Thursday, August 27, 2020

When Gods Die

 When Gods Die
(2006) C. S. Harris

When Gods Die is the second in the Sebastian St. Cyr (Lord Devlin) mystery series. At the end of the debut novel, Sir Henry Lovejoy, impressed at Devlin's abilities in ferreting out the murderer, asks if he'd like to take on investigative work among the upper classes whenever future delicate cases might arise. Sebastian turns him down flat, but then immediately finds himself embroiled in another delicate mystery in this latest outing. 

The Prince Regent is holding a party at the Royal Pavilion in Brighton. All goes well until the Prince enters his Yellow Cabinet, anticipating a romantic conquest, only to find the young Marchioness of Anglessey dead with a knife in her back. Rumors already swirl around his family--rumors that the madness of his father, George III, runs amok in all of the Hanovers. And now the rumors will fly that he is as violent as his brother Cumberland, who killed his valet (though officially that was ruled a suicide). When a beautiful necklace that was last seen around the neck of Sebastian's mother on the day she perished in a boating acciedent is found around the dead woman's neck, the Prince's confidante Lord Jarvis is empowered to pressure Devlin into investigating the matter. The sooner the real killer is found, the sooner the pressure will be off the Prince.

But nothing is ever that simple and Sebastian will have to make his way through a maze of lies, political intrigue, and startling discoveries about his own past before he can get to to the bottom of the mystery. A plot against the House of Hanover is tangled with personal retribution, but discovering who might want revenge against a beautiful young woman isn't as easy as looking at the Marquis's nephew. The nephew was the heir apparent until he learns that his elderly uncle was an expectant father. Fitting Bevan Ellsworth up as the murderer would be satisfying, both to Sebastian who never liked the man and to the Marquis who desperately wants someone else to inherit. But Sebastian has standards and won't accuse Ellsworth without proof. Proofs soon come (after a few too many more deaths)...but they lead to a very unexpected answer.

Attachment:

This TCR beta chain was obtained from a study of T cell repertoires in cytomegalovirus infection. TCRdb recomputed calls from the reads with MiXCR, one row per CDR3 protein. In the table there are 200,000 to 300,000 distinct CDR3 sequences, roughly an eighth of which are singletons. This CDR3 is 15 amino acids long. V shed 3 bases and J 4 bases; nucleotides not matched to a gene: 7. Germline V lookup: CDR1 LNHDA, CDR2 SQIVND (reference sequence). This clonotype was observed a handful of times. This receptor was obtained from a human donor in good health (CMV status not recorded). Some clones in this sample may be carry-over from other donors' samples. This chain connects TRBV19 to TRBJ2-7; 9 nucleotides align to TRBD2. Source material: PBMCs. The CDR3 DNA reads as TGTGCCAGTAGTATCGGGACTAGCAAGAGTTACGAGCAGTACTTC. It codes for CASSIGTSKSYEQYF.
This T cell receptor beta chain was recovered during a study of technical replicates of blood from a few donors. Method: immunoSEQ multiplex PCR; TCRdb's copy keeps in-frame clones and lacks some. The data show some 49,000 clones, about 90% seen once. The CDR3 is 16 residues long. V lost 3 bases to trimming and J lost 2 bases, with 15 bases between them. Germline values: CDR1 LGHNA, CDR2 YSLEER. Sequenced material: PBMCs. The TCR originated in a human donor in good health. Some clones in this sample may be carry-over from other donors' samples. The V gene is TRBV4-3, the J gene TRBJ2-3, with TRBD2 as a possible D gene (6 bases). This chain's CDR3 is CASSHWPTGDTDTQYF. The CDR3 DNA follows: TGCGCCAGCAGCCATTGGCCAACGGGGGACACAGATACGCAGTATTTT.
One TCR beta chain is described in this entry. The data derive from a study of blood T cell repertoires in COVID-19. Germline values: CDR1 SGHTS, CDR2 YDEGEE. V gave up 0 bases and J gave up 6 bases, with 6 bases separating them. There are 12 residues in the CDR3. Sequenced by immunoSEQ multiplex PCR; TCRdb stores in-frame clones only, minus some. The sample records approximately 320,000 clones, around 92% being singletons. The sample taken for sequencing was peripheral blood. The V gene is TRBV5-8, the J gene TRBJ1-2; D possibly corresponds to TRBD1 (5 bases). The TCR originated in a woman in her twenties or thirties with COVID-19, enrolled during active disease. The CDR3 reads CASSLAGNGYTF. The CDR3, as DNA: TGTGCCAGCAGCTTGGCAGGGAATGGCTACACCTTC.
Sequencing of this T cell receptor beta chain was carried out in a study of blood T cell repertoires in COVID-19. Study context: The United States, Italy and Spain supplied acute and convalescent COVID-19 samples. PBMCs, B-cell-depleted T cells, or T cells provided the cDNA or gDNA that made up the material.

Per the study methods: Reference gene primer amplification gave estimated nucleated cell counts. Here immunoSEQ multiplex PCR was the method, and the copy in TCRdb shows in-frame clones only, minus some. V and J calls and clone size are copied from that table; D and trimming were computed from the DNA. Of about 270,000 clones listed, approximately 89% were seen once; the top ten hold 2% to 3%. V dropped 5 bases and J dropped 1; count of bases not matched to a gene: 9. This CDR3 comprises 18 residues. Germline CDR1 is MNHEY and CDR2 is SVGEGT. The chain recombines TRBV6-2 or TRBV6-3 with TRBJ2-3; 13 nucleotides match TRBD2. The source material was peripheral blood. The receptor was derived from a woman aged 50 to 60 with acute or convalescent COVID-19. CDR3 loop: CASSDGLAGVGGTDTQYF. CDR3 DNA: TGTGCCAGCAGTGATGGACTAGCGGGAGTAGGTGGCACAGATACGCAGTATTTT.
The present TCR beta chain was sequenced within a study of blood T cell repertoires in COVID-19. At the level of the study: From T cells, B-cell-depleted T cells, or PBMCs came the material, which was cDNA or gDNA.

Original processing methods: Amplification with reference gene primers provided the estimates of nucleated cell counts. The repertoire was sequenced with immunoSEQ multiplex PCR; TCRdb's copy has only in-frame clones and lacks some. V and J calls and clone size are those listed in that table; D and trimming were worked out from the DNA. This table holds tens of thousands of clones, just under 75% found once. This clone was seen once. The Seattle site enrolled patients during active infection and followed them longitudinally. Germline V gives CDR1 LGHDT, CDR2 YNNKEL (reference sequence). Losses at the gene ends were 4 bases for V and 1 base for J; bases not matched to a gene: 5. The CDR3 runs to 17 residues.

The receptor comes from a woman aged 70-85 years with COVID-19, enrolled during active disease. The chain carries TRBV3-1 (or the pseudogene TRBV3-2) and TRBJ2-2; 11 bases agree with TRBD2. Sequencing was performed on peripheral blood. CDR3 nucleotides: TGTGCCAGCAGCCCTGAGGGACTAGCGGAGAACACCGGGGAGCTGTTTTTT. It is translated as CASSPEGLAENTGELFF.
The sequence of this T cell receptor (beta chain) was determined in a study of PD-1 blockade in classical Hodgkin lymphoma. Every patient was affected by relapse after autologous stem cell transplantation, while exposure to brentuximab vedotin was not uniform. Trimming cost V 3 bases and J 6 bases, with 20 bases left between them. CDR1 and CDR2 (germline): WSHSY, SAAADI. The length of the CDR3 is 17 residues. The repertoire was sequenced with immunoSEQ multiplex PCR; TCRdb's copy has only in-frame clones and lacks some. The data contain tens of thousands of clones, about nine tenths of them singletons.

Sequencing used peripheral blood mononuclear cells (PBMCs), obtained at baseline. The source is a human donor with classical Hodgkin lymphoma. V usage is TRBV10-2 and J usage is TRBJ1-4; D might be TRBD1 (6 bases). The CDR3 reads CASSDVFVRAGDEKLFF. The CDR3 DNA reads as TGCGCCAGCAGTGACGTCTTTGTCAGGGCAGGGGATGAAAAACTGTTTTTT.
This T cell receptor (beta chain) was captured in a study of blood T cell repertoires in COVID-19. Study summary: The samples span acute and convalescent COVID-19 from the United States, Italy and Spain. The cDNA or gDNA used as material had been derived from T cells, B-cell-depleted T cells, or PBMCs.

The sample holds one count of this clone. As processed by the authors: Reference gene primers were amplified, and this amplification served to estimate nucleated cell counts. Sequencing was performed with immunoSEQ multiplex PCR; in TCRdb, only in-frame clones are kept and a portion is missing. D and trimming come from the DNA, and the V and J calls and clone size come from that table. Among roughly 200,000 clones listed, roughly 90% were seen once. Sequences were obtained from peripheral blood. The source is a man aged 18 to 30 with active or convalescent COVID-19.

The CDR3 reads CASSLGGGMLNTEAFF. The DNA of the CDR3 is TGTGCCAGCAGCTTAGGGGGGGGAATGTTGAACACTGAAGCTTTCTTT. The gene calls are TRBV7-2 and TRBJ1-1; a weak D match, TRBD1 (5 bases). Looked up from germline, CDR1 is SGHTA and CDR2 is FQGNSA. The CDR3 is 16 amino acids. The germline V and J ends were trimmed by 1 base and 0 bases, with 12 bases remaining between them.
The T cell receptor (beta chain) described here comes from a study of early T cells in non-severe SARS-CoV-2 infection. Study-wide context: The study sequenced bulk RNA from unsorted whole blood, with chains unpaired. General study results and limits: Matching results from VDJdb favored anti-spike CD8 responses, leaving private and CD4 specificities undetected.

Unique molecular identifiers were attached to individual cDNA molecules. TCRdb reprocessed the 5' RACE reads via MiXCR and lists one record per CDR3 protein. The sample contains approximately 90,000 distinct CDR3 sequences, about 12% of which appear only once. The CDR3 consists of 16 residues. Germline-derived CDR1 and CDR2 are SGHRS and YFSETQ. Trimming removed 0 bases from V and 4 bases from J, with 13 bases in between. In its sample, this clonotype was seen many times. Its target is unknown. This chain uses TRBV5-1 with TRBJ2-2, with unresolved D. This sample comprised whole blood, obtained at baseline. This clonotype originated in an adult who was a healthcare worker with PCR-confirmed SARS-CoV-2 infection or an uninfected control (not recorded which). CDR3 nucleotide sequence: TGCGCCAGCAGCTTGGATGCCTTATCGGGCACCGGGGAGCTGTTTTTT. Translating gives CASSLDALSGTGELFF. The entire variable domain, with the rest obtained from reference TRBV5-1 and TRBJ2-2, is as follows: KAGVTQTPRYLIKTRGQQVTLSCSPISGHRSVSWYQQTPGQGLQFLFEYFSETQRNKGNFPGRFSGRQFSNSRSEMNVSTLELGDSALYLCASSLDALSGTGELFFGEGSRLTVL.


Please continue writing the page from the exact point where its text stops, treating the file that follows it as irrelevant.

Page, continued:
Once again Harris sweeps the reader back to Regency England. Sebastian is a good, solid character with a fine streak of decency running through him. He doesn't want to tidy up the murders with the least fuss for those of his class. He wants the right killer found and brought to justice for what they did--whether high born or not. He also cares deeply about Tom, the young boy he has rescued from the streets and who now serves as his tiger (to care for and mind his horses when out and about), and feels the injustices that face children like Tom who have to make their own way in the world. Sebastian is someone you definitely want on your side when you're up against it--just, intelligent, and a good man in a fight. 

It is also interesting how Harris weaves Sebastian's back story into the mystery plots--just enough to keep a running thread in the various books, but not so overbearing that it completely dominates nor so much as to make the connections unbelievable. It will be interesting to see where this takes us in future books. Another good historical mystery. ★★★★


Deaths = 10 (two poisoned; one fell from height; four stabbed; two drowned; one hit on head)

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